For more than 100 million years sea turtles have covered immense distances across the oceans. Sea turtles known as long living animals fill a vital role in the balance of marine ecosystems. They survived the dinosaurs era when they became extinct 65 million years ago, today six out of seven species of sea turtles are endangered .

In the oceans, sea turtles help to maintain the health of sea grass beds and coral reefs where species such as shrimp, lobster and tuna growth. Marine turtles eat sea grass. Sea grass needs to be constantly cut short to help it grow across the sea floor.

Sea turtles use beaches and the lower dunes to nest and lay their eggs. Beaches and dunes are a fragile habitat that depend on vegetation to protect against erosion. Eggs, hatched or unhatched that fail to make it into the ocean are nutrient sources for dune vegetation.

There are seven different species of sea turtles and nearly all species are classified as endangered or threatened. A report on the health of the ocean found that the marine vertebrate population has declined by 49 percent between 1970 and 2012.

They journey between land and sea and swim thousands of miles during their long lifetimes, exposing them to countless threats. They wait decades until they can reproduce, returning to the same beaches where they were born to lay their eggs.

The multiple threats caused by humans embrace poaching, over-exploitation, habitat destruction and accidental capture in fishing gear.  According to WWF –World Wide Fund, 90% population decline of Eastern Pacific leatherback over the last 30 years. Yes just 30 years! Tens of thousands of sea turtles are lost each year to overharvesting and illegal trade. For more information see the infographic here.

What we must know about sea turtles threats?

The EMK for sea turtles biggest threats include:

  1. Turtles are exploited for both human consumption and trade. Poaching and illegal trade of eggs, meat, and shells. Estimates reach as high as 35,000 sea turtles killed a year in Mexicoand the same number in Nicaragua.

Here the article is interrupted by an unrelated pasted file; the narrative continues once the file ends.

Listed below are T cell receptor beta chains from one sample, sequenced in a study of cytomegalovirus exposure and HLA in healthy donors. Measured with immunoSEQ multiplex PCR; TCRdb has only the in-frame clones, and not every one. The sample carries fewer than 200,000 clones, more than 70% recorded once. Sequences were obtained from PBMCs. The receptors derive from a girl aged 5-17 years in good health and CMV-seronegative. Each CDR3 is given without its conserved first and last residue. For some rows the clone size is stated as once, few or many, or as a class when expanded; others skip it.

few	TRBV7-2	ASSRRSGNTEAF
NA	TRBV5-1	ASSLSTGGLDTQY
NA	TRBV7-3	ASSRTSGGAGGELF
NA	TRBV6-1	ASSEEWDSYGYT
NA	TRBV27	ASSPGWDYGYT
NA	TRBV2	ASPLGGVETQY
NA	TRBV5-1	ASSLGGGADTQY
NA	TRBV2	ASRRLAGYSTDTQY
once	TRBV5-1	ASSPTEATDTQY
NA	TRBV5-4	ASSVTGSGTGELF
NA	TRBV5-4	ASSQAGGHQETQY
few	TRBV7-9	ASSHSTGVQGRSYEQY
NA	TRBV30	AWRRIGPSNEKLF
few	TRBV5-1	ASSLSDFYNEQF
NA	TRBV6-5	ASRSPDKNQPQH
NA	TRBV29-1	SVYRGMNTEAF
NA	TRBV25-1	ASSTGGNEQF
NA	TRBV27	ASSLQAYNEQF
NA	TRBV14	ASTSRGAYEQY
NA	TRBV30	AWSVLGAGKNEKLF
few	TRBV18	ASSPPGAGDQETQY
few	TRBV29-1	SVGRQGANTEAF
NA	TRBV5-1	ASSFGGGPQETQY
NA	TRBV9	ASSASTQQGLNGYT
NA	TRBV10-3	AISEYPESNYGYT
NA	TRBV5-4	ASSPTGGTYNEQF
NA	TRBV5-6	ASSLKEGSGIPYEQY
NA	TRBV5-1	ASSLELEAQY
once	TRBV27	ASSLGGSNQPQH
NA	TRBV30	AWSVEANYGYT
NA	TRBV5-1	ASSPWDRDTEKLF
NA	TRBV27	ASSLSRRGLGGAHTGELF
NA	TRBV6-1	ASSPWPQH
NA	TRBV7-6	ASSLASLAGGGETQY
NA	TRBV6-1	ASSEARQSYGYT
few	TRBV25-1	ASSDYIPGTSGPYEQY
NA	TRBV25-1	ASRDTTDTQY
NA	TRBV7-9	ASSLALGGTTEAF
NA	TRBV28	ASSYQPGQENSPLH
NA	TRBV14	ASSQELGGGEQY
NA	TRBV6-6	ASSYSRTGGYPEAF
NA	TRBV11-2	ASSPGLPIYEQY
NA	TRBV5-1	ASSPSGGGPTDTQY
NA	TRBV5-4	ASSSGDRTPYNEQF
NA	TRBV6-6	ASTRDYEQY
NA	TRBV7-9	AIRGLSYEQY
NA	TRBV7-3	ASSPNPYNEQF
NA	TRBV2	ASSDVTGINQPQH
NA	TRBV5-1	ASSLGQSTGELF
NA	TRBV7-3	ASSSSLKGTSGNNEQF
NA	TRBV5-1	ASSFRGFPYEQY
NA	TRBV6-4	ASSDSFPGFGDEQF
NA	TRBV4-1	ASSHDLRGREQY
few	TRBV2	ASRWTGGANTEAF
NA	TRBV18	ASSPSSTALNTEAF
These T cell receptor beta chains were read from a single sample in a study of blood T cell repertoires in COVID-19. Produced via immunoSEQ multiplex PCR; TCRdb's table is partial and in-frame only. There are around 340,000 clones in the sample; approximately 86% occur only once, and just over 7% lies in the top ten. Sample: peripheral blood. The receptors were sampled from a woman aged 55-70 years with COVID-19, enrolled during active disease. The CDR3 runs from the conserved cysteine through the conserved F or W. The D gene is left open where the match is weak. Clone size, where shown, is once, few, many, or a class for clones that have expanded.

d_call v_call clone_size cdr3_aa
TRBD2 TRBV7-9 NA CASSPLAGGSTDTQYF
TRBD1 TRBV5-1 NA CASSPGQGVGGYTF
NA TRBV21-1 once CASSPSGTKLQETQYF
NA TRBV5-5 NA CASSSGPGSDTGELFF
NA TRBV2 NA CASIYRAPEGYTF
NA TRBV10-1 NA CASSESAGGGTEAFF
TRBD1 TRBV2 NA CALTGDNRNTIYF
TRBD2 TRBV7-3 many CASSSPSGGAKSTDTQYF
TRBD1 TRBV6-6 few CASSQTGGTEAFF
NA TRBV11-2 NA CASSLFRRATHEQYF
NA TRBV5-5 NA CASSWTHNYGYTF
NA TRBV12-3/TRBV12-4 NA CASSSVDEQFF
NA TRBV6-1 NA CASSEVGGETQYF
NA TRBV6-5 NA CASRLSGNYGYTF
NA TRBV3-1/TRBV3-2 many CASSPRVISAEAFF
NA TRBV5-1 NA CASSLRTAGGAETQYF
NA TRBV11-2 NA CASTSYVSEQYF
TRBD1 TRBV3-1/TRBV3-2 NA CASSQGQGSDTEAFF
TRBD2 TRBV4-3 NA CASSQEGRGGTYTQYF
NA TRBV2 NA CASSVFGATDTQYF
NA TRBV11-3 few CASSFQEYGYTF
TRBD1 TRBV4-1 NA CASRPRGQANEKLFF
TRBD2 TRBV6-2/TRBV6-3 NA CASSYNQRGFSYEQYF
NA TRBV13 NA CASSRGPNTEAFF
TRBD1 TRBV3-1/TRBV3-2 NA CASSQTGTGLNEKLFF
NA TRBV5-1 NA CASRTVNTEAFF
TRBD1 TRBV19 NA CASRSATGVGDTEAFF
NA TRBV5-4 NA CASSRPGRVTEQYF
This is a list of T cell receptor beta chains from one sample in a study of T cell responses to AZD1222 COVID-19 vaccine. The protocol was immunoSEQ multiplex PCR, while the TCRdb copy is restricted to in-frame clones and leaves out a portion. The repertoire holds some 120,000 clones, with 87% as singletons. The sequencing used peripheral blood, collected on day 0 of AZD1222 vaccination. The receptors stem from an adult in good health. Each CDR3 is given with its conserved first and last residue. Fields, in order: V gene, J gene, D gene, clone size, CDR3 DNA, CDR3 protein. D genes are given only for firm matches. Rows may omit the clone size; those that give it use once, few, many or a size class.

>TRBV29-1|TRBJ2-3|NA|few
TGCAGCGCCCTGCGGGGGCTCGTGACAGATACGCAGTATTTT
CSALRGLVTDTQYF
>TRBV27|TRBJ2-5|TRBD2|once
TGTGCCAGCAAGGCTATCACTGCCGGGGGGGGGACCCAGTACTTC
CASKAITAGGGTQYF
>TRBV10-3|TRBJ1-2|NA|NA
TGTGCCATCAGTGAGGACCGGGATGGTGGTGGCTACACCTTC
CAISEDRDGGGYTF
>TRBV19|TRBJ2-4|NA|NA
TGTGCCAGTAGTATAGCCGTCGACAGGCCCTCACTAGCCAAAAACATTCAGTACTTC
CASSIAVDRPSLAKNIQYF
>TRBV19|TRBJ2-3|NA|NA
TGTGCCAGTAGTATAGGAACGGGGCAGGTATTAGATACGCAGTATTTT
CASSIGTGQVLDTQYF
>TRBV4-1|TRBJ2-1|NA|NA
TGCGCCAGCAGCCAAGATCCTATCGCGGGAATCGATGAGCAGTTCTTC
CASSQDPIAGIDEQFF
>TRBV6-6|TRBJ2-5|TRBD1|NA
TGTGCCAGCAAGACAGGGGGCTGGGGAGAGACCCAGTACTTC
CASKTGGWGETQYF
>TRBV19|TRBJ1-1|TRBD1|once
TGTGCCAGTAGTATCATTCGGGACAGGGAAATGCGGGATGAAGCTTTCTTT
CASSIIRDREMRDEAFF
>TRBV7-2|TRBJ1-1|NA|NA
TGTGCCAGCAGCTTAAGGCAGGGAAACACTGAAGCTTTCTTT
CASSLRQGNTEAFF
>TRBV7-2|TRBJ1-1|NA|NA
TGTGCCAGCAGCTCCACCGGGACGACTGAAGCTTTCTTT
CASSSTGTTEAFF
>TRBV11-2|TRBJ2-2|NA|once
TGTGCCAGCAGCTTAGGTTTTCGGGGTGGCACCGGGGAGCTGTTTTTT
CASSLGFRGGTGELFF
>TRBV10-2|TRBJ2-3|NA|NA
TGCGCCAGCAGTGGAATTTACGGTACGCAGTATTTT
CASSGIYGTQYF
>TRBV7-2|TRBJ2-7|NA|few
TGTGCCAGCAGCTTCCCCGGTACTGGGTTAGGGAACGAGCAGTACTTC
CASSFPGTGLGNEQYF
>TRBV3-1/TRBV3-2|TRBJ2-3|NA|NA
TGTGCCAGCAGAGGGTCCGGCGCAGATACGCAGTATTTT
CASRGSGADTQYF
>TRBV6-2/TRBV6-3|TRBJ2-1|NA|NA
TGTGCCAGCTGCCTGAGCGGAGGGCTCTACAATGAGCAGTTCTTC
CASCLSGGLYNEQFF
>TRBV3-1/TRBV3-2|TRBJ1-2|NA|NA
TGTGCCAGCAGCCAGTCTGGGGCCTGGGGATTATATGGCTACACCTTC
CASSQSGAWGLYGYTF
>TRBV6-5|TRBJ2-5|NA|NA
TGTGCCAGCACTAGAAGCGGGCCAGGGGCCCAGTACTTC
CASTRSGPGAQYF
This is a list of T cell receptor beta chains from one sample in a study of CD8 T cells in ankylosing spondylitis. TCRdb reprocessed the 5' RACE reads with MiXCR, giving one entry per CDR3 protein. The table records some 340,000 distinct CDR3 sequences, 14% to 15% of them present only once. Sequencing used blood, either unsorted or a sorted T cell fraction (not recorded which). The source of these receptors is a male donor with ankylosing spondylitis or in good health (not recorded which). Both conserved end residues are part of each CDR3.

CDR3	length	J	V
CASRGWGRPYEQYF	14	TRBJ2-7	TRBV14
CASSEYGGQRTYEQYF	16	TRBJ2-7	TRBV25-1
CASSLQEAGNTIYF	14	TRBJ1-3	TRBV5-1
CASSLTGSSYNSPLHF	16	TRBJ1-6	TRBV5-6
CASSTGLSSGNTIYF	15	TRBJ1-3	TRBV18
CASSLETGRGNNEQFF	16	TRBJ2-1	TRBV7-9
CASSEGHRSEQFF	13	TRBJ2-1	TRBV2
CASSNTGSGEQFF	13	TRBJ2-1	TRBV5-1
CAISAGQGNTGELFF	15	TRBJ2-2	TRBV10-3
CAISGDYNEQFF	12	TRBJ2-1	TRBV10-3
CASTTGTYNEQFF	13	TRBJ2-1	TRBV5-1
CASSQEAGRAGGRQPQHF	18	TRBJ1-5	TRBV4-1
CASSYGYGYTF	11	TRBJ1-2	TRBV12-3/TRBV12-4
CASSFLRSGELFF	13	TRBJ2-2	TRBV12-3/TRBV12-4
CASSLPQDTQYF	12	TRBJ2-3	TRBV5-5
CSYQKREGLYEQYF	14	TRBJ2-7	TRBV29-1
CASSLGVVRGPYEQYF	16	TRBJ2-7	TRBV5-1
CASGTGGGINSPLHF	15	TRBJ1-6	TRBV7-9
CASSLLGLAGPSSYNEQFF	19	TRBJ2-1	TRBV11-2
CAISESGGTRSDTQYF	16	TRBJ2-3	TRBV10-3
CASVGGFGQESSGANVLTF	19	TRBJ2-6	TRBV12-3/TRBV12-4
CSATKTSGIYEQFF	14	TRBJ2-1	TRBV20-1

2. Habitat loss, sea turtles depend on beaches for nesting. Human activities have destroyed or disturbed most of their nesting spots around the world.
  3. Climate change is one of the major drivers causing the ocean to change more rapidly than ever. As the climate responds to increasing carbon emissions, the exchange in the oceans intensifies. This may result in extreme weather events, changing ocean currents, rising sea temperatures, and increasing acidity level.
  4. Caught by accident in fishing gear: Hundreds of thousands of turtles are caught in fishing gear every year.
  5. Plastic and other marine debris: another danger comes from marine debris, mainly plastics which may be mistaken for jellyfish, and abandoned fishing netsin which they can become entangled.
  6. Ocean pollution Sea turtles are vulnerable to oil pollution, both because of their tendency to linger on the water’s surface, and because oil can affect them at every stage of their life cycle.

What can we do?

Some simple actions to protect sea turtles:

  • Don’t leave trash on the beach. Quite basic staff but sometimes we forget how important is this for our oceans and turtles
  • Don’t buy products made of sea turtles shells, like eyeglass frames or combs. They are part of the illegal wildlife trade. Yes combs!
  • Choose sustainable seafood can help save sea turtles
  • Learn, share and teach others how to help!

Many of us learned from the popular Jean de la Fontaine children’s fable “Le Lièvre et la Tortue” (The Hare and the Tortoise), the virtue of setting and maintaining a pace to achieve our goals.  We all have dreams and goals but to reach them we need to be persistent and take one step every day.

Now please share and teach others how to move forward, one step every day to build our new future. Hope you enjoy this post as much as I enjoyed writing about sea turtles.

 “’Slow and steady wins the race” as the age old proverb said

 

Other sources and information
http://www.seeturtles.org/sea-turtle-facts/
http://www.worldwildlife.org/pages/infographic-sea-turtles
http://www.seeturtles.org

 

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